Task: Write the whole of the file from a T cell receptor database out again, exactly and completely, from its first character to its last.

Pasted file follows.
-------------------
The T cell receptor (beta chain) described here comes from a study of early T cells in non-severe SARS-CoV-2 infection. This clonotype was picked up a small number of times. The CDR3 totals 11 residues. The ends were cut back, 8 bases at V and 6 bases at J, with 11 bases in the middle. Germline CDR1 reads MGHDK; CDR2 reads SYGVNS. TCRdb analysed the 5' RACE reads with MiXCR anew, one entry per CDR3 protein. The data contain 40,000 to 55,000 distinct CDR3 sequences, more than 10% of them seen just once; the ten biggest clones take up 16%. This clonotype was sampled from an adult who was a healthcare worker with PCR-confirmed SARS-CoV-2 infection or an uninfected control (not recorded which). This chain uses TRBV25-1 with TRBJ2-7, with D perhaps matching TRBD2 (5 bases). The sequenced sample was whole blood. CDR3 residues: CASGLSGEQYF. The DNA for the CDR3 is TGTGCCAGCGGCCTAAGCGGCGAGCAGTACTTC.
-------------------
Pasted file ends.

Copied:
The T cell receptor (beta chain) described here comes from a study of early T cells in non-severe SARS-CoV-2 infection. This clonotype was picked up a small number of times. The CDR3 totals 11 residues. The ends were cut back, 8 bases at V and 6 bases at J, with 11 bases in the middle. Germline CDR1 reads MGHDK; CDR2 reads SYGVNS. TCRdb analysed the 5' RACE reads with MiXCR anew, one entry per CDR3 protein. The data contain 40,000 to 55,000 distinct CDR3 sequences, more than 10% of them seen just once; the ten biggest clones take up 16%. This clonotype was sampled from an adult who was a healthcare worker with PCR-confirmed SARS-CoV-2 infection or an uninfected control (not recorded which). This chain uses TRBV25-1 with TRBJ2-7, with D perhaps matching TRBD2 (5 bases). The sequenced sample was whole blood. CDR3 residues: CASGLSGEQYF. The DNA for the CDR3 is TGTGCCAGCGGCCTAAGCGGCGAGCAGTACTTC.